ALBANY, N.Y. (AP) -- The New York pension fund for state and local government employees has grown to an estimated $150.3 billion with a nearly 6 percent return on investment this fiscal year, despite losses in international stocks, state Comptroller Thomas DiNapoli said Wednesday.
The fund, which had an audited value of $147.2 billion a year earlier, supported about 402,000 retirees and beneficiaries and has about 656,000 current members.
"The good news is in this very volatile market, this very volatile investment climate, that we now have three years of positive rates of return," said DiNapoli, the fund's sole trustee. In light of the volatility, especially overseas, he will look for more alternative and fixed-income investment opportunities, he said.
The New York State Common Retirement Fund had 27.5 percent of its assets in fixed-income investments like bonds and Treasury inflation-protected securities that overall returned 9 percent, according to the comptroller's office. Domestic equities, representing 38 percent of its holdings, returned 6.9 percent.
"We anticipate we will see steady growth in the U.S. market in the next few years," DiNapoli said.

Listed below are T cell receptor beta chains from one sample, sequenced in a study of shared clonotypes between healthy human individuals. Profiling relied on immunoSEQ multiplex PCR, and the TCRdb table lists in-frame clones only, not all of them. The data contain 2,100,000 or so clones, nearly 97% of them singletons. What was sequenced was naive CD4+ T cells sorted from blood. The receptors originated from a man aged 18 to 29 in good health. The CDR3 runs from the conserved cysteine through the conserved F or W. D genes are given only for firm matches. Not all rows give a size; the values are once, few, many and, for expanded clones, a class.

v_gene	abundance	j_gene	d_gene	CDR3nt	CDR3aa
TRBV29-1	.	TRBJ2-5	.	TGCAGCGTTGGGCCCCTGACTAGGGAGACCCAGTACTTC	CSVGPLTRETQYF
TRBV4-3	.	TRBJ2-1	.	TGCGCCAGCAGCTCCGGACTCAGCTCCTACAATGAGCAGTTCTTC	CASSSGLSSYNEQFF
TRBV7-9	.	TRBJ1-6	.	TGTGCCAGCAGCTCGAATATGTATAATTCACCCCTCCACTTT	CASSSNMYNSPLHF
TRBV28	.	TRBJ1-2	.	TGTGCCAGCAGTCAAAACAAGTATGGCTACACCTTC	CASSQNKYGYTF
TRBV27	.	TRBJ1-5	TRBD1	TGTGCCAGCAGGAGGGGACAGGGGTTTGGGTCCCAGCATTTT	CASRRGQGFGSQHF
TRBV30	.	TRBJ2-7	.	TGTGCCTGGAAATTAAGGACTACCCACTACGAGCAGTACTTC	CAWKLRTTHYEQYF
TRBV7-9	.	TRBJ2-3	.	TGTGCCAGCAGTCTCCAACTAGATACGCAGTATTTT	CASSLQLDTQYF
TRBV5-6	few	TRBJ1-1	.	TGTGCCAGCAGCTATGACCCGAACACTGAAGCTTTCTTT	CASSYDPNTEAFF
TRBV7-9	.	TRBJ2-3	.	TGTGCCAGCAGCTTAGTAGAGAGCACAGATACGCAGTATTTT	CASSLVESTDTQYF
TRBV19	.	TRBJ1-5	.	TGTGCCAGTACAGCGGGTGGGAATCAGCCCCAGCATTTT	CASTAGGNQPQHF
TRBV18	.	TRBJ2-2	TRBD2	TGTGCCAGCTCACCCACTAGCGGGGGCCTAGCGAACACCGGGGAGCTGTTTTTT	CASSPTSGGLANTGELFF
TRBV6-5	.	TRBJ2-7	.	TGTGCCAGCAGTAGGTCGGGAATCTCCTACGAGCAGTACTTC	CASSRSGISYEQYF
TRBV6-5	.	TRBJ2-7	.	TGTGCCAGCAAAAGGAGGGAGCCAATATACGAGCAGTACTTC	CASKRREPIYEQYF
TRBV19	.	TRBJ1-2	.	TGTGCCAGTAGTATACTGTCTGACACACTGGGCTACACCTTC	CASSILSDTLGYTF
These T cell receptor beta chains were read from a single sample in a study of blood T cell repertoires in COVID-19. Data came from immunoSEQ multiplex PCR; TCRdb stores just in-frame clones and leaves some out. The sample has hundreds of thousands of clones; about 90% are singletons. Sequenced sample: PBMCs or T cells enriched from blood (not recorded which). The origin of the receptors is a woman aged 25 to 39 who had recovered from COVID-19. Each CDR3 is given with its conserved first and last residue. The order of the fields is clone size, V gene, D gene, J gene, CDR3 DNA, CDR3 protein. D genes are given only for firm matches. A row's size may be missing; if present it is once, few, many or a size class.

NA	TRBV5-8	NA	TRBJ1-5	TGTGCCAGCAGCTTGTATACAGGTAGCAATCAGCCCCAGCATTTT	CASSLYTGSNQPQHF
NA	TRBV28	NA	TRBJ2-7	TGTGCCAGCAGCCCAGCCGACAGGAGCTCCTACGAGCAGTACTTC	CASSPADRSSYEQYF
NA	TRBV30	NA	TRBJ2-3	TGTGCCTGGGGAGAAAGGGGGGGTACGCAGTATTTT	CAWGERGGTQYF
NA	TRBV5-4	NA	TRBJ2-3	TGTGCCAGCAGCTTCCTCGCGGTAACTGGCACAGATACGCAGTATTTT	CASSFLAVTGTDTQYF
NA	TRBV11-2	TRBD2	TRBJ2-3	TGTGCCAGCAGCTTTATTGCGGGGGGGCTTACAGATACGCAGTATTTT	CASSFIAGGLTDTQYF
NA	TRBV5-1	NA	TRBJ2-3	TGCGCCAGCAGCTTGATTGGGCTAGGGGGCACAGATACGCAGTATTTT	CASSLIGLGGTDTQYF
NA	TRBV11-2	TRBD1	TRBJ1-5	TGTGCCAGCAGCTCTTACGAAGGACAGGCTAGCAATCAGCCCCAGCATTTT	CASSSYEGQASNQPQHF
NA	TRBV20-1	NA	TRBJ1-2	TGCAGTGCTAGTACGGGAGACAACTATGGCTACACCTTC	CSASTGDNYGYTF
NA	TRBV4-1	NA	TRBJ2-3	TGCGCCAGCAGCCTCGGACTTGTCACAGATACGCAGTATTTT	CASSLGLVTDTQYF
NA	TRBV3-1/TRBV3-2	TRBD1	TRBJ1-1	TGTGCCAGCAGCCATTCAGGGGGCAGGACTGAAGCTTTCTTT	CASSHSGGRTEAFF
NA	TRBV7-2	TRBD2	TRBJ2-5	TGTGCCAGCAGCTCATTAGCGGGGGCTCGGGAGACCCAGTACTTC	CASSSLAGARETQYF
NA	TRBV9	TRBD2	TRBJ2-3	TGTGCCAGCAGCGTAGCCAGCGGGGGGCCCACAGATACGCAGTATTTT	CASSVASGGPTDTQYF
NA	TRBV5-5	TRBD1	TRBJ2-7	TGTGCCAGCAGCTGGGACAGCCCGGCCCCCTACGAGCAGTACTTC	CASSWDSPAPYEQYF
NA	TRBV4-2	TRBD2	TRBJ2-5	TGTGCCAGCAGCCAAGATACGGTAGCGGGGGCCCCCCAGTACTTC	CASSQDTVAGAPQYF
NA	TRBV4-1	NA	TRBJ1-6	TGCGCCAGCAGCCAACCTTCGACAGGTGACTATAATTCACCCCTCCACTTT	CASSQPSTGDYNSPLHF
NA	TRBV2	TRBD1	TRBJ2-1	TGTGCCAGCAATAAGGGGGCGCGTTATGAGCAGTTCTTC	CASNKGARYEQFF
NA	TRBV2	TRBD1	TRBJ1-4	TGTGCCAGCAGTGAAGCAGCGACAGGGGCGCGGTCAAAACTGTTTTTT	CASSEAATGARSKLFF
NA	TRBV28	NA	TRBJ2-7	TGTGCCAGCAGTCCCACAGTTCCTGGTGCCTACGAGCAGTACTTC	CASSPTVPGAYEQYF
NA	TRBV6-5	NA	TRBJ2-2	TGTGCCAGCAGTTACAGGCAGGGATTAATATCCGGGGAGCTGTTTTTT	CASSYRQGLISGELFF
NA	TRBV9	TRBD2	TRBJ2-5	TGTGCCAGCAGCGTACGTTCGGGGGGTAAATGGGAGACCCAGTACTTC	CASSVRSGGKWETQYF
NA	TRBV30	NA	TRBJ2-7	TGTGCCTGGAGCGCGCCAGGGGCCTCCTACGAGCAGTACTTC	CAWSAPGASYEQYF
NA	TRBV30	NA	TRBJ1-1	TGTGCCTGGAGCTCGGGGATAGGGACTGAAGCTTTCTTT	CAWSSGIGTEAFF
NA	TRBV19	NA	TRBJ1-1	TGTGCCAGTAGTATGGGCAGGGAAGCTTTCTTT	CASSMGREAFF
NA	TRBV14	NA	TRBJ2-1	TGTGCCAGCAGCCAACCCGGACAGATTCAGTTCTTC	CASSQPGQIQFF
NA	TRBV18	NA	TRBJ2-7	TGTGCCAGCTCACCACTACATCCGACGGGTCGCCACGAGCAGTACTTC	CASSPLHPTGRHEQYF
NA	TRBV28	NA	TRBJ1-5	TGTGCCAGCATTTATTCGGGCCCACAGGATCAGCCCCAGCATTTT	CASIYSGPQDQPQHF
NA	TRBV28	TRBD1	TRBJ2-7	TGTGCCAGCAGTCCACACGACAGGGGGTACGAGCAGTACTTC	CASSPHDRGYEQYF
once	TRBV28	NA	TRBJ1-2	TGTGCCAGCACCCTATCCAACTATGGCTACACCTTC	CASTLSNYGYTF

The fund's non-U.S. equities accounted for 13.6 percent of the fund and lost 6.4 percent, while private equity investments returned 8.3 percent and real estate 17.6 percent.
He said the 5.96 percent estimated return for the year that ended March 31, lower than the fund's 7.5 percent anticipated rate of return, probably won't have a significant negative impact on new employer contribution rates. They will be announced this summer, though they are based on five-year averages that will remain affected by the national economic meltdown in 2008 and 2009, he said.
The fund dropped from its historic high of about $154 billion in spring 2008 to $110 billion a year later as the economy stopped growing and stocks tumbled. The average employer contribution rate is now 18.9 percent of salary for most public workers and 25.8 percent for police and firefighters.
At the same time, the proportion of workers to retirees has been shifting with retirement incentives, baby boomers exiting the workplace and a smaller public workforce. DiNapoli said they're following those trends and anticipating them in the actuarial assumptions for setting contribution rates.